Richard LeCouffe has been a lawyer since 1976. He is a graduate from the Université de Montréal, from which institution he received his law degree (LL.L.) in 1974.

During his career, although Me LeCouffe was mostly involved in labour and employment law affairs and negotiating labour collective agreements, he also had the opportunity to become very familiar with condominium law. Among other things, he has contributed in the writing of many articles, books, conferences, memoirs and legal procedures on the latter subject.

Let's talk about psychological harassment (1/2)

August 2, 2022- As important players in a co-ownership, employees of a syndicate of co-owners ensure its proper functioning by performing various services expected by residents. The syndicate is thus "the employer", responsible for the safety and health of its employee. Since 2004, the Act respecting labour standards provides that every employee has the right to a work environment free from all forms of psychological harassment. For example, in the event of a dispute caused by a co-owner who exerts regular pressure on the concierge or the doorman, the syndicate must take the necessary measures. If the emplyee files a complaint of harassment, the co-ownership may be held liable for the actions of one of its members.

The law defines psychological harassment as follows: « vexatious behaviour in the form of repeated and hostile or unwanted conduct, verbal comments, actions or gestures, that affects an employee’s dignity or psychological or physical integrity and that results in a harmful work environment for the employee.

A single serious conduct may also constitute psychological harassment if it causes such an injury and produces a continuous harmful effect on the employee. »

This means that an accumulation of words or gestures, even seemingly innocuous, can constitute harassment, due to their repetitive nature and the consequences for the harassed person. Harassment can thus be compared to the torment of the drop of water.

Some examples of vexatious driving

  • repeatedly make derogatory comments to the employee;
  • use verbal abuse or intimidation against him;
  • isolate the person, by refusing to speak to him;
  • repeatedly question his competence, honesty or intelligence;
  • repeatedly mocking or taunting the person;
  • give the person nicknames, make fun of his physical appearance;
  • repeatedly belittle, embarrass or humiliate the person;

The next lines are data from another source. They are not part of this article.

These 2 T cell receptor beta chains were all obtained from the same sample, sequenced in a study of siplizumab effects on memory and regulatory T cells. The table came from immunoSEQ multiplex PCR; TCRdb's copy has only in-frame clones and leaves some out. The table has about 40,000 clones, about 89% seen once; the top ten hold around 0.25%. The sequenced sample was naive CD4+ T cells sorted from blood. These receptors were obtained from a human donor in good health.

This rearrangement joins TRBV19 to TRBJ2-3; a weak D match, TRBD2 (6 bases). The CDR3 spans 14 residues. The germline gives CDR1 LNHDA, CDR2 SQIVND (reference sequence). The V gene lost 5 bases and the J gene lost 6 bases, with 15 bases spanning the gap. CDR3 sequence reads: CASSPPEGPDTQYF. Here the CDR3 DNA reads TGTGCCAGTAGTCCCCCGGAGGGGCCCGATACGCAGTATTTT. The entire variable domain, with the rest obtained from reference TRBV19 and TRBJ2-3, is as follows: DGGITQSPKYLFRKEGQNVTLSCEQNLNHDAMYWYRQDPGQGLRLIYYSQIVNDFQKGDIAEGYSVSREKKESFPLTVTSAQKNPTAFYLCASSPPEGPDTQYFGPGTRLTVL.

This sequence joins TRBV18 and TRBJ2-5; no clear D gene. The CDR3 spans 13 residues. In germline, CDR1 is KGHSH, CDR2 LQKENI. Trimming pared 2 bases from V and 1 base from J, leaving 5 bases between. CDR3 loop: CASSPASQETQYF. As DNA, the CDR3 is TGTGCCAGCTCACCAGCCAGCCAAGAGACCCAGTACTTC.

• make unwelcome allusions or advances of a sexual nature;
  • make unnecessary or obscene physical contact (touch, flatter, pinch, etc).

In cases of serious conduct (physical assault or assault, sexual touching, etc.), harassment could occur, even without repetition, when it has a continuous harmful effect on the employee.

Each case must be considered in context, broadly speaking, according to the criterion of a "reasonable person", that is, an objective, moderately intelligent and informed person, and not presenting a personality disorder.

The syndicate's obligations

A syndicate of co-ownership, as employer, must take reasonable measures to prevent psychological harassment and, when such conduct is brought to its attention, to put an end to it.

This applies not only to other employees and their immediate superiors, but also to the directors, managers, suppliers of the syndicate, and even co-owners!

It must be stressed, however, that the obligation imposed on syndicate is one of means, not of result. The employer is required to take "reasonable steps" to protect the dignity of its employees and ensure a workplace free from all forms of harassment.

In a future chronic, we will look at various concrete steps that can be taken to prevent harassment. We will also look at the actions that the directors of the union should take, following the filing of a harassment complaint.


Richard LeCouffe, Avocat

Therrien Couture Joli-Cœur S.E.N.C.R.L

1100, boul. René-Lévesque O.,
Bureau 2000
Montréal (Québec) H3B 4N4

Tél. : (514) 335-9595 / sans frais 855 633.6326

[email protected]


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